Protecting Citizen Privacy in Digital Government

Protecting Citizen Privacy in Digital Government

R R. Arnesen
Copyright: © 2007 |Pages: 6
DOI: 10.4018/978-1-59140-789-8.ch207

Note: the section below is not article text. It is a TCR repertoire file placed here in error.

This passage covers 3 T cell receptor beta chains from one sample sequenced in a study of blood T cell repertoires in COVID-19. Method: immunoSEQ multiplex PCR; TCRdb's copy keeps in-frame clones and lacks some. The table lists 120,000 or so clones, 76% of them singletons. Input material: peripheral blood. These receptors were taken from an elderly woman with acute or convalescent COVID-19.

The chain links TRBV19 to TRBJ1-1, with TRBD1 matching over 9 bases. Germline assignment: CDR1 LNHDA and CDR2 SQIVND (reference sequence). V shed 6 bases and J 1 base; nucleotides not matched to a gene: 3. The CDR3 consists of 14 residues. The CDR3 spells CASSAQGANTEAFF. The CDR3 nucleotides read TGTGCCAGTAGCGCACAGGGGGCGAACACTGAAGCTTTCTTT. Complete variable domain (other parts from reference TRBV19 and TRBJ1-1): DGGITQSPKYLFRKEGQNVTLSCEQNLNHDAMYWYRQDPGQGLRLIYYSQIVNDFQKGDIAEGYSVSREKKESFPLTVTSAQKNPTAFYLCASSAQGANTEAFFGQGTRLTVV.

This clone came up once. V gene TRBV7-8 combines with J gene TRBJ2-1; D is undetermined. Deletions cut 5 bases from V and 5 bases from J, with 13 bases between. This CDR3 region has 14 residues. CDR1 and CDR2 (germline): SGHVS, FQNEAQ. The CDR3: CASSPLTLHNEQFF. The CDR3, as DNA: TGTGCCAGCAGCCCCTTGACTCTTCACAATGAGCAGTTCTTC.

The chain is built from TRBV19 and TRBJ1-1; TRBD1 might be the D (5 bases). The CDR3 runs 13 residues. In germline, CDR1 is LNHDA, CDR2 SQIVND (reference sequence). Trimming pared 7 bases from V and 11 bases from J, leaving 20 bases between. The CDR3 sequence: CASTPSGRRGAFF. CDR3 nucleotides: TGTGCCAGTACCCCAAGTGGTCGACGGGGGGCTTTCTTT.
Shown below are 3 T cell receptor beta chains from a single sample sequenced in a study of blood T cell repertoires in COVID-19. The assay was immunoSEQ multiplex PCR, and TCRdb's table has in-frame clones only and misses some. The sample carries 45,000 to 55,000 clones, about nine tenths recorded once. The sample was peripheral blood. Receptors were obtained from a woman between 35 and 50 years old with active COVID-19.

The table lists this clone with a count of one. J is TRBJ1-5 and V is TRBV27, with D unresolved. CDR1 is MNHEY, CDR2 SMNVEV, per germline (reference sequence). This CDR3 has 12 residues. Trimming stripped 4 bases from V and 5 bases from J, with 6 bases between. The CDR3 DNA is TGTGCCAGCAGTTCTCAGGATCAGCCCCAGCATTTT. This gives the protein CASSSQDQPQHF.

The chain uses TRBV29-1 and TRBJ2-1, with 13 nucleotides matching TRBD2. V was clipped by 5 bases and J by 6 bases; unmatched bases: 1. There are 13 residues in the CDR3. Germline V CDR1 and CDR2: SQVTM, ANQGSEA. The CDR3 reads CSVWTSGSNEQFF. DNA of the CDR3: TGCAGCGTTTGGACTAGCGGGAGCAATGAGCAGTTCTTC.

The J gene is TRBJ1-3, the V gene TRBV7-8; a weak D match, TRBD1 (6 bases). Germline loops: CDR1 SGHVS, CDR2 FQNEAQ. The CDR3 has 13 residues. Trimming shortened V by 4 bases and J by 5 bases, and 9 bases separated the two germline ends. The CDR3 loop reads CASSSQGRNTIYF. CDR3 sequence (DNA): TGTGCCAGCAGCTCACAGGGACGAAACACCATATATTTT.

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Protecting the privacy of citizens is a critical issue in digital government services. The right to privacy is widely recognized as a fundamental human right, as stated in Article 12 of the Universal Declaration of Human Rights (United Nations, 1948). The first definition of privacy was given by American lawyers Warren and Brandeis (1890), who defined it as “the right to be let alone.” However, the right to privacy has been recognized for millenniums. The Hippocratic oath (n.d.) dates back to around 400 B.C. and instructs medical doctors to respect the privacy of their patients. During the last three decades, many countries have passed privacy legislation, the Swedish Data Act from 1973 being the first national privacy act in the world. During the 1970s, many countries adopted data protection acts (Fischer-Hübner, 2001). In 1980, OECD published its privacy guidelines with the purpose of reducing the potential privacy problems incurred by cross-border trade (OECD, 1980). The European Council adopted Directive 95/46/EC in 1995, and all member states are required to implement national privacy legislation in compliance with this directive (European Union (EU) Directive 95/46/EC, 1995). Privacy is under increasing pressure in the digital age, and the introduction of digital government services may escalate this development. The way government has been organized until now, with separate departments with their own “silos” of personal data, has inherently provided some privacy protection. In such a distributed environment data matching is expensive and resource consuming. This form of privacy protection is referred to as “practical obscurity” in Crompton (2004, p.12). Some examples of threats to privacy related to the development of digital government are as follows: • Data collection capabilities increase as new technology for continuous and automatic data collection is introduced. Examples of such technologies include digital video surveillance, biometric identification and radio frequency identification (RFID). • Data processing capabilities are rapidly increasing. The very existence of large amounts of stored personal data, together with the availability of sophisticated tools for analysis, increases the probability for misuse of data. • There is a trend towards integration of formerly separated governmental services, including physical offices. Providing a single point of contact is more user friendly, but it may also provide an attacker with a single point of attack. • Outsourcing of services (e.g., customer relationship management) is increasingly popular both among companies and governmental organizations. Those who deliver such services to many customers have a unique opportunity to gather personal information from many different sources. If services are outsourced across country borders, and perhaps in several layers, responsibilities soon become unclear. • Even if the organization responsible for stored personal information does not have malicious intents, one cannot expect all its employees to be equally trustworthy. Disloyal employees are a severe threat when increasing amounts of information are stored. • Tax records and other public records made available on the Internet enable efficient searches and aggregation of information about individuals. Identity thefts and fraud are common uses of information gathered in this way.

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